Oh, and if your wife didn't switch the Eco mode back on, remind her to do it. We switched if off for the test. For the average driver, the Eco mode does offer a slight boost in fuel economy by commanding the transmission to upshift sooner (meaning at lower speeds). Every little bit will help in that challenging commute she travels every day.

  6. phoebeisis

    phoebeisis Well-Known Member

    Yeah,Maxx is right-The above is what most drivers constantly do- for no apparent reason.
    They accelerate to redlights!!
    Drives me crazy! Red means STOP- lift off the gas!
  7. Chuck

    Chuck just the messenger

    Back around 2002 or so, a forum was discussing Honda Insights getting 70 mpg. At the time, I was getting mid-50s. I did not speak up, but I was in disbelief. Other people at times will say "it's the car." I reluctantly figured it was what I was doing, as several was getting stratospheric 70mpg. After exercising a lot more common sense and driving techniques, 70 mpg actually seems bad!
  8. balshelmtov

    balshelmtov 2011 Sonata GLS

    I guess I'm the OP (not sure what this stands for). It seems there was a confluence of circumstances causing the car's poor "city" mileage. The most notable were and are that: the drive is infinitely more demanding than the EPA test, the drive is always begun cold, the trip is 4.5 miles each way and separated by over sis hours of the car just parked. Then of course the cold temperature and winter formulated gas through in some more negative factors just for good measure. Lastly, for whatever it's worth the car had only a few hundred miles on it when I became aware of this "issue". It has triple the number now and really a few thousand more before we can say it was broken in and working at peak efficiency.
  9. FSUspectra

    FSUspectra Practicing true conservatism!

    OP refers to the original post in a thread or original poster of a thread, which in this case, was you, as it was referring back to your original thread of your Sonata getting "horrible" gas mileage. ;) Guess you won't have to go park it somewhere for a day with a nasty sign after all? :) So glad to see that is was just the fact that your commute sucks, and not to mention this car is A LOT bigger than your Civic was. But now you have the tools and gumption to tame it a little.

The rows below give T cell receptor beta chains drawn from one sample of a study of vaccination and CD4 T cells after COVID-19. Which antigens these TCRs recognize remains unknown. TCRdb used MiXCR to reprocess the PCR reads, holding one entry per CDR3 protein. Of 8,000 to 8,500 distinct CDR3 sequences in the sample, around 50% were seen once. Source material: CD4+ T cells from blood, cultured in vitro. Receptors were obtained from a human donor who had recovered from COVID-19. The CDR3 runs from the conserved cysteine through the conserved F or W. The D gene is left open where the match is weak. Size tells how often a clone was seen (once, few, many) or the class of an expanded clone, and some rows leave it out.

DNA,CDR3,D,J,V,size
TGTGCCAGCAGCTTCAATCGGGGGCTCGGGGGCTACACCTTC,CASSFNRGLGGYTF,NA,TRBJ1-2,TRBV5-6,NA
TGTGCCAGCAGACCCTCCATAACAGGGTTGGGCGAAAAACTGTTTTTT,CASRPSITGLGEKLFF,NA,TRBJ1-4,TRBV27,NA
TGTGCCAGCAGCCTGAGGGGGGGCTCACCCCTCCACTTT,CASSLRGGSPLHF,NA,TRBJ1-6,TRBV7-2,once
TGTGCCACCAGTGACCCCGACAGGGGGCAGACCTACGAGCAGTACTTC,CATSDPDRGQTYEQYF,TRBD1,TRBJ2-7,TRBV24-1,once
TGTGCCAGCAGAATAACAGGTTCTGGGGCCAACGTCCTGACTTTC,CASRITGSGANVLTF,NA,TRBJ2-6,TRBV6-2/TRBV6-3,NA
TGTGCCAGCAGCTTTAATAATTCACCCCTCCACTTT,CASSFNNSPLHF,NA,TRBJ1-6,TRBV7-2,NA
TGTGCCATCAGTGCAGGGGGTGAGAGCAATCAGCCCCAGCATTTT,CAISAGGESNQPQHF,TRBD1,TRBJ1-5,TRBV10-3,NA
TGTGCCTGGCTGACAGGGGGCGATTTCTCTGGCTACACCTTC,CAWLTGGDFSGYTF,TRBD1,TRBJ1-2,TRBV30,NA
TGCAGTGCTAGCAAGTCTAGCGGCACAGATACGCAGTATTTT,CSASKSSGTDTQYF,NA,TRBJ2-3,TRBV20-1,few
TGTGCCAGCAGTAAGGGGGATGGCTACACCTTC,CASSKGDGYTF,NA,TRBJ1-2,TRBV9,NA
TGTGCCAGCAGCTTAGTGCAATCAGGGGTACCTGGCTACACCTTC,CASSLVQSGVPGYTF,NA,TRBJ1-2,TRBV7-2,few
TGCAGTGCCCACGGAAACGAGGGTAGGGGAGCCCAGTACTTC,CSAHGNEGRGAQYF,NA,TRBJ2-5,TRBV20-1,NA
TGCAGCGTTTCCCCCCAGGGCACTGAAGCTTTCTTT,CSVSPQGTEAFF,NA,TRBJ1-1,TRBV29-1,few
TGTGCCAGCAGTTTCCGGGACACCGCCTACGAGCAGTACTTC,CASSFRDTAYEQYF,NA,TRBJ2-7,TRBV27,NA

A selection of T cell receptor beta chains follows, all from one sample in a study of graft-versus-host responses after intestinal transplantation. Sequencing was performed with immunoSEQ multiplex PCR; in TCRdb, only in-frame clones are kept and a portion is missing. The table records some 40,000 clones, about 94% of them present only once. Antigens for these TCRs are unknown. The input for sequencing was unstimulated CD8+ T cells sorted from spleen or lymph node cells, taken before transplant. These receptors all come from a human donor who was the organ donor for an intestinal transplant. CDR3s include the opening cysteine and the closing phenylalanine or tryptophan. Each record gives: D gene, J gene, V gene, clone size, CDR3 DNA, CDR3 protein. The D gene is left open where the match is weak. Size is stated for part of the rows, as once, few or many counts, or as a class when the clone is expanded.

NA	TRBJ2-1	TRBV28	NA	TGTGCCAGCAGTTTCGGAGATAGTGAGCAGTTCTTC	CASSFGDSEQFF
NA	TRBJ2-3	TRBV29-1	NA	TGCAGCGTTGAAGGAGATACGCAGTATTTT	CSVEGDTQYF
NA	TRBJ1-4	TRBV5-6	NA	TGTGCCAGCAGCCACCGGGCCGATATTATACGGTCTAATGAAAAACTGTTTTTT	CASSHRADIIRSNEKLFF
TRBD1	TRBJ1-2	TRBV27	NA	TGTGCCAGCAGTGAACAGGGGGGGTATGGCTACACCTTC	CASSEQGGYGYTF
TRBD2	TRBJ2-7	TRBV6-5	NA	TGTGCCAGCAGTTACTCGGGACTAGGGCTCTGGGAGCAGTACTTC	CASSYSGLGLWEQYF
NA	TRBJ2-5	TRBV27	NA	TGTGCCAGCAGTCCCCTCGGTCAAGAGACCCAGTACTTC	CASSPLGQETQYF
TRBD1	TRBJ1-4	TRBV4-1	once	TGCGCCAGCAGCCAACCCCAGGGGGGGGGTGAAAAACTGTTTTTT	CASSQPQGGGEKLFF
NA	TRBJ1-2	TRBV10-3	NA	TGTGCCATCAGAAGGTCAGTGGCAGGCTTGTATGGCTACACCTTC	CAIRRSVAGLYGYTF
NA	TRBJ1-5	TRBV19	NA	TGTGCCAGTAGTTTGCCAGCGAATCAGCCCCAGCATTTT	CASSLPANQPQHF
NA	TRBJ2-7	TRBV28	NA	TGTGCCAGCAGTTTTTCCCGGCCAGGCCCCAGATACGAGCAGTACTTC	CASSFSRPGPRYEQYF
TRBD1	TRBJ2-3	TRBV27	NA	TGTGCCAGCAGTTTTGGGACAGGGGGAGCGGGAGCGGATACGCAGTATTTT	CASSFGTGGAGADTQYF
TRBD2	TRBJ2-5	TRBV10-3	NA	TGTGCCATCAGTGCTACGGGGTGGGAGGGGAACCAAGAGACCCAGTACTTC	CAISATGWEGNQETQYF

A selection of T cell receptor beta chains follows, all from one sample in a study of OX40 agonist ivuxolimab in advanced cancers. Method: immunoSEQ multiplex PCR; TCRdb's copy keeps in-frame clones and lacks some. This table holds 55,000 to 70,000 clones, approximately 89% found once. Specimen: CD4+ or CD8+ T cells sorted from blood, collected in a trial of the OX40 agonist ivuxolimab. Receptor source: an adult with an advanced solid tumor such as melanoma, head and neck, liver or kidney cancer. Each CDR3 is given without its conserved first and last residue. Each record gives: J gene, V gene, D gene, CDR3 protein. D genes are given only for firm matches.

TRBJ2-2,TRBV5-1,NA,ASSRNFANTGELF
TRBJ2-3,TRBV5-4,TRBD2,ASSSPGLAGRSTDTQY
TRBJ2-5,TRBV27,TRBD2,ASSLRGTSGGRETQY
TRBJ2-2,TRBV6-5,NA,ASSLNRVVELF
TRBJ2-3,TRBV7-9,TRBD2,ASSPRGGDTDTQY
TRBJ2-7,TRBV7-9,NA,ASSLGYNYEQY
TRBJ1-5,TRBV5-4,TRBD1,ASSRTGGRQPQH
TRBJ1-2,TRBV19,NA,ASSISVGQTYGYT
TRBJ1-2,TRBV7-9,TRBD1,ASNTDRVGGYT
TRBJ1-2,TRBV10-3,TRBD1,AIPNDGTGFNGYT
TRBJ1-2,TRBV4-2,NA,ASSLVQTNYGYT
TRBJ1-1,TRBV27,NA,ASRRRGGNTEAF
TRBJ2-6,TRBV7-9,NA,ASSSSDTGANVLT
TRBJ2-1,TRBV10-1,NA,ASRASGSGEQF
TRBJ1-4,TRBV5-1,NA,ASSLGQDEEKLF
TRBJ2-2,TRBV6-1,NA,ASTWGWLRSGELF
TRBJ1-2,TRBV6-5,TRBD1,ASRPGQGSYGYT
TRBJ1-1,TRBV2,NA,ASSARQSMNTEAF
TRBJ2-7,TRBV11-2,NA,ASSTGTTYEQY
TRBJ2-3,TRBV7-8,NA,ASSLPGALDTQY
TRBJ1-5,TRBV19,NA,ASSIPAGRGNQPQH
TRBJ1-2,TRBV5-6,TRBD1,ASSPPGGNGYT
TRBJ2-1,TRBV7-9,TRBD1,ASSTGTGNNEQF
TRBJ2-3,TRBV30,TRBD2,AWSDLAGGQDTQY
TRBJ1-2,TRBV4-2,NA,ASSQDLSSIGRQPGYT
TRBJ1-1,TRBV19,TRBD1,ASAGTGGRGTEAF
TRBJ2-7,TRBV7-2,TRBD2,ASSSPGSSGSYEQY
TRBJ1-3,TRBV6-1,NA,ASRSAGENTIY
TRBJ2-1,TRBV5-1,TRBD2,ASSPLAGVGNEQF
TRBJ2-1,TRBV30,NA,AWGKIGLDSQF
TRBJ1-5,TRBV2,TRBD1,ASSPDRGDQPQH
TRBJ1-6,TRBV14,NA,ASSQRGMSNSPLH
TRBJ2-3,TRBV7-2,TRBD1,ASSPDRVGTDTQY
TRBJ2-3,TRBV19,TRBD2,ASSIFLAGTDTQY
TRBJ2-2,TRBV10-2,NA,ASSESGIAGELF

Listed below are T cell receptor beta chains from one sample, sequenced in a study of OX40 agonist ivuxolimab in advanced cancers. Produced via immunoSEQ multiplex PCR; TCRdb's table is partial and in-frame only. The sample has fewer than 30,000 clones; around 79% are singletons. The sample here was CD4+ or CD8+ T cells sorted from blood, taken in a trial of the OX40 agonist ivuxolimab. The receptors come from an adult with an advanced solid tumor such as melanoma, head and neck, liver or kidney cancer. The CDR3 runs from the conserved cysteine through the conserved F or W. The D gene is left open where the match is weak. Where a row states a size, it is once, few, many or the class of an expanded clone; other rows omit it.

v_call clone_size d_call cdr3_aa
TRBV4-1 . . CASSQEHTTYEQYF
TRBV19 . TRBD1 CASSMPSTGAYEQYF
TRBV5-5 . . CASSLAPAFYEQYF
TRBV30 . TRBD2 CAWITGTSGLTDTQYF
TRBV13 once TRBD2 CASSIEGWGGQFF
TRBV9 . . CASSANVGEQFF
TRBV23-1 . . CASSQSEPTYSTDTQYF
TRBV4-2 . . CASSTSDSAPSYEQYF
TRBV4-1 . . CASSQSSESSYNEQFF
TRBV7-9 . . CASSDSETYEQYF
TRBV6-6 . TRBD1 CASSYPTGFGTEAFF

Good luck, and glad to see you sticking around!
  10. phoebeisis

    phoebeisis Well-Known Member

    A dead cold engine KILLS tank mpg especially if your trips are short.
    My 1998 Suburban would barely get 10 mpg on 33 degree days(6 am dark) for my 4.8 mile commute.
    Trip home- 3 pm 50 degrees I would get 13.5.
    On 70 degree days I get 13.5 there, and 15+ trip home(80 degrees).
    Just the sunlight heating the engine/engine bay makes a big difference. for the "cold motor" trip home. A 70 degree motor/coolant(50 degree afternoon) is a much better starting point.I'll have to measure my afternoon coolant temp to see what it is after sitting in the sun for 8 hours.I suspect it is higher than the air temp.

    Your -OP- starting temps are probably 30 degrees lower than mine- absolute poison for short trip FE.You are farther north- with low on the horizon winter sun- so you won't get much "solar heating" during the day. 20 degree air temps don't help much either.
  11. SentraSE-R

    SentraSE-R Pishtaco

    When I lived in Anchorage, Alaska (61 degrees N latitude, 5-1/2 hrs daylight on the winter solstice), I drove a V-8 powered 4500 lb. International Harvester Scout 4x4. It averaged 11 mpg in the summer, with a high of 16 mpg. In the winter, it only averaged 5 mpg.